Figure 8 shows contours of close-off depth on a plot of accumulation rate vs temperature for the Arnaud densification model (Reference Arnaud, Barnola, Duval and HondohArnaud and others, 2000). The location of Dome A in this figure suggests an accumulation rate of 0.01– 0.02mw.e. a–1. We ran the LGGE (Laboratoire de Glaciologie et Géophysique de l’Environnement) firn densification model (Reference FujitaGoujon and others, 2003) with a surface temperature of –58.3˚C and different accumulation rate scenarios, until a good match was obtained with the Dome A firn density profile measured in the field. The best match is obtained with a very low accumulation rate of 1.25–1.5cmw.e. a–1. Such a low accumulation rate is comparable to the expected Last Glacial Maximum accumulation rates for Dome C and Vostok.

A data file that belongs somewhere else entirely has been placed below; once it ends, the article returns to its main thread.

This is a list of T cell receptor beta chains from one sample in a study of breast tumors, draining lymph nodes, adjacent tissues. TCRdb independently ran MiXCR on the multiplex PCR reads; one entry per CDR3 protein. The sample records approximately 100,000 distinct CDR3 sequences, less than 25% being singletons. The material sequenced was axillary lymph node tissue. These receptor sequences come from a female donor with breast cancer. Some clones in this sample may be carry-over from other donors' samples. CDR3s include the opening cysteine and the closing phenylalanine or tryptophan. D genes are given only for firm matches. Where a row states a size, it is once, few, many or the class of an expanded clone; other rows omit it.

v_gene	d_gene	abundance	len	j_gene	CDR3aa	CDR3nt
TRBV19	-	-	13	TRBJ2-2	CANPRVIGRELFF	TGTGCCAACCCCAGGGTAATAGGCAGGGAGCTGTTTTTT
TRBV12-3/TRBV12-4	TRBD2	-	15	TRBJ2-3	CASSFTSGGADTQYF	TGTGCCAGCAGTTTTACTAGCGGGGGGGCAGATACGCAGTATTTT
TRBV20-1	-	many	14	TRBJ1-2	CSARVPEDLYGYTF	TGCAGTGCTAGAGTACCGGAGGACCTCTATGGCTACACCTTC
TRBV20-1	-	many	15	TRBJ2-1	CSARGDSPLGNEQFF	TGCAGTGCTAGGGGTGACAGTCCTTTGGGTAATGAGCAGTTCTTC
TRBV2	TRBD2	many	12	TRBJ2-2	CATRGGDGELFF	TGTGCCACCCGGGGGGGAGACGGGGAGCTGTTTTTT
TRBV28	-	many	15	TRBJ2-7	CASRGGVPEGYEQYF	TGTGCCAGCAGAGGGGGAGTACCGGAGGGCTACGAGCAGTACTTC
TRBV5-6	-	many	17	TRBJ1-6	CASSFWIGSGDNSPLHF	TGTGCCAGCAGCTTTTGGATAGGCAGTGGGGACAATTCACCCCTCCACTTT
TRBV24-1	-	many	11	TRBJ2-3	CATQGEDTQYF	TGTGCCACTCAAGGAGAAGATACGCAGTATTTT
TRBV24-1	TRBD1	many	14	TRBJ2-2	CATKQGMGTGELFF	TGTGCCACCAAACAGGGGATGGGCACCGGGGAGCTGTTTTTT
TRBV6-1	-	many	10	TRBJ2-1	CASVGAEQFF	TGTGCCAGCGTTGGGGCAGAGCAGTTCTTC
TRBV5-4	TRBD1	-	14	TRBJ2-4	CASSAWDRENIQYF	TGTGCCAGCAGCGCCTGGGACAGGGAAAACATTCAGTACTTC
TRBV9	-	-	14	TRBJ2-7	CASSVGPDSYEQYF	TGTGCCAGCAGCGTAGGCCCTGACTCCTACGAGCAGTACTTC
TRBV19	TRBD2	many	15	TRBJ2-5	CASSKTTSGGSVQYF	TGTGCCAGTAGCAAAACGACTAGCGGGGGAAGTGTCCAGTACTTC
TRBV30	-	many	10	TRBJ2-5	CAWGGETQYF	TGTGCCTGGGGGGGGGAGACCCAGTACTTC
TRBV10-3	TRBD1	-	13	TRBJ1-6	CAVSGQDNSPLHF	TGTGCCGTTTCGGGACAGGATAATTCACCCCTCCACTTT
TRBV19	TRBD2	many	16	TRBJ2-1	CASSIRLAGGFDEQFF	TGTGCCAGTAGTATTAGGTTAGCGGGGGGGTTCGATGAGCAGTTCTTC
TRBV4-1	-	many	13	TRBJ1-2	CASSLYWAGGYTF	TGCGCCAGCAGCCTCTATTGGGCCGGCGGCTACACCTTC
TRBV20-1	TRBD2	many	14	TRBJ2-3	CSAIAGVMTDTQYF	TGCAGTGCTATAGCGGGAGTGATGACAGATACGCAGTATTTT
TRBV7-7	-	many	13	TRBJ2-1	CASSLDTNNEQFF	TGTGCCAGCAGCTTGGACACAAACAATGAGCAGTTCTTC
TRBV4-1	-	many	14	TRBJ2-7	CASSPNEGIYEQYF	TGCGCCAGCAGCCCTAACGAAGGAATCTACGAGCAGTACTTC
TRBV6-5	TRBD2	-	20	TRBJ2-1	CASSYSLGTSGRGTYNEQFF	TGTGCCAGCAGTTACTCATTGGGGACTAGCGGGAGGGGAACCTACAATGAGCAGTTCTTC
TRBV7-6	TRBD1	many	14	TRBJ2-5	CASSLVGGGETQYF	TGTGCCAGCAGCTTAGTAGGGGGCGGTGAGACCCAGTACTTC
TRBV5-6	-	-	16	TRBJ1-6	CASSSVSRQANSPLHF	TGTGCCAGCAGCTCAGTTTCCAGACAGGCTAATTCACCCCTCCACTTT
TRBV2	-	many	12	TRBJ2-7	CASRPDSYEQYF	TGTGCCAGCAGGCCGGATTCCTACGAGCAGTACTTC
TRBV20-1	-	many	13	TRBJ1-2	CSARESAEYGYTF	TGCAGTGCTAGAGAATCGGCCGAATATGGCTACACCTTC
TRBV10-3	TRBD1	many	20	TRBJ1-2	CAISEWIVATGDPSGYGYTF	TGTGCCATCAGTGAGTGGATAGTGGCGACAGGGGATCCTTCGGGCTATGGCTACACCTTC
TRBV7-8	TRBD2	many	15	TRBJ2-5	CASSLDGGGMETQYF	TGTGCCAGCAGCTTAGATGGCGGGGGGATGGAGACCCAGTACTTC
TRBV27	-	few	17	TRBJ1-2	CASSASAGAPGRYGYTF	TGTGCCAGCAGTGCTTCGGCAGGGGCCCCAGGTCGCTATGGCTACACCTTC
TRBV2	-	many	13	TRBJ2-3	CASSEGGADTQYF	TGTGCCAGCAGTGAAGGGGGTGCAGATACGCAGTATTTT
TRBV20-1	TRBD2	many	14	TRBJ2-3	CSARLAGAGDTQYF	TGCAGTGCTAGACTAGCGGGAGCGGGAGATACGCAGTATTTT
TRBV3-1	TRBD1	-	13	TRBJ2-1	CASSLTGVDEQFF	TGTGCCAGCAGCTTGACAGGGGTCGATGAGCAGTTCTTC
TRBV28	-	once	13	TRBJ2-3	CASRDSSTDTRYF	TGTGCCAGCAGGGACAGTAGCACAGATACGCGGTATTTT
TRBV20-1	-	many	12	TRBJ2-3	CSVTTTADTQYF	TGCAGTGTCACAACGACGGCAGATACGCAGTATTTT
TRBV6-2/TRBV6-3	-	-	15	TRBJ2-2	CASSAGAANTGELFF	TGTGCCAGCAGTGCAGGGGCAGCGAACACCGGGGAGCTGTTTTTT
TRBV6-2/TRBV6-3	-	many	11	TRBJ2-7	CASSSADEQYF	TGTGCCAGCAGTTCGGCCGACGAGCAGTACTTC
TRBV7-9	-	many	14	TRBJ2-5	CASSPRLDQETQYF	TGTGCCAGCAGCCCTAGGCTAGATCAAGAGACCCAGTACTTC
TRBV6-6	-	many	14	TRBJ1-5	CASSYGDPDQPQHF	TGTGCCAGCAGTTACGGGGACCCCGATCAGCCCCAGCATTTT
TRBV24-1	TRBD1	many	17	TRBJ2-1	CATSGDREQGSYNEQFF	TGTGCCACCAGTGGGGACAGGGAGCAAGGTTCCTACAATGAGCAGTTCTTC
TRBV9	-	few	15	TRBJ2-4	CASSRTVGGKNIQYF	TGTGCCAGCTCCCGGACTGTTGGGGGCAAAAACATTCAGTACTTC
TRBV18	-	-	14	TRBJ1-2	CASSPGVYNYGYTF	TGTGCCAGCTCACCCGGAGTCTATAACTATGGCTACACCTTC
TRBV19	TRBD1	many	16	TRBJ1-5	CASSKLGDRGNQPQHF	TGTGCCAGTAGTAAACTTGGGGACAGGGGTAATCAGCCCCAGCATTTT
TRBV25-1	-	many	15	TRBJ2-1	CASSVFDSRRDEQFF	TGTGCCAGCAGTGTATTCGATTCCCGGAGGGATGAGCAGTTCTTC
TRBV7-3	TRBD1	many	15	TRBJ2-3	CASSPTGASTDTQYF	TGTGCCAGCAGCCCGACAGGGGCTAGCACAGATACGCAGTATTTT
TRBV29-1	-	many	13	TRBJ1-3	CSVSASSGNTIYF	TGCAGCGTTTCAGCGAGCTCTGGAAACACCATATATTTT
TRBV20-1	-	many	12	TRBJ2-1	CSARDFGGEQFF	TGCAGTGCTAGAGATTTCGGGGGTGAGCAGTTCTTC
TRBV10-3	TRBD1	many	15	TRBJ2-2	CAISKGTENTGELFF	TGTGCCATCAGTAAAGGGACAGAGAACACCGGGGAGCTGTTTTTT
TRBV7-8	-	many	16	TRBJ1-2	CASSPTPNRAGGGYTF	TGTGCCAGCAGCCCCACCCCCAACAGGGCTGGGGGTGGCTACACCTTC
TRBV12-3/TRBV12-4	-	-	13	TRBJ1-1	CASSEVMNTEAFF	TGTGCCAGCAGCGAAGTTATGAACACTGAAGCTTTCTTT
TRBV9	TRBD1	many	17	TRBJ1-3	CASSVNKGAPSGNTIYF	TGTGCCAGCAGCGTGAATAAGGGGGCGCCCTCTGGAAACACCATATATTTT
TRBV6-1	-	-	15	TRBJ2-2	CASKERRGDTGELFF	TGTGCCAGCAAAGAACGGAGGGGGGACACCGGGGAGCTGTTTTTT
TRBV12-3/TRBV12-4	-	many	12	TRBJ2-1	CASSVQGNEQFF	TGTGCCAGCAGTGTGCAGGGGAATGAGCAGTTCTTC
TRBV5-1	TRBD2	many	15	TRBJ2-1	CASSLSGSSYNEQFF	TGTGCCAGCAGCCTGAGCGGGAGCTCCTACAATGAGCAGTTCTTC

The major criteria for a site for retrieval of the longest possible ice-core record are (1) deep ice, (2) low accumulation rate, (3) a summit with low horizontal ice velocity, and (4) a frozen base or low geothermal heat flux. Although we have no solid values for the heat flux beneath Dome A, no subglacial lakes or drainage systems have been detected here, suggesting that it is probably cold-based (Reference Rybak and HuybrechtsSiegert and others, 1996, Reference Siegert and Dowdeswell2005; Reference JohnsenLythe and others, 2001). Although melting occurs beneath other summits along IDEA, the geothermal heat flow may have large spatial variations (Reference Dahl-Jensen, Mosegaard, Gogineni and MillerDahl-Jensen and others, 2003) and there may be no melting under Dome A, where the bedrock is structurally (and probably geologically) different. The preliminary results from CHINARE-21 show that the Dome A area satisfies some of the core-site criteria, and it may be an ideal site to seek records extending back to at least 1 Ma. In Table 2, we present the parameters of the major ice-coring sites in Antarctica and compare them with Dome A to show why this site is special.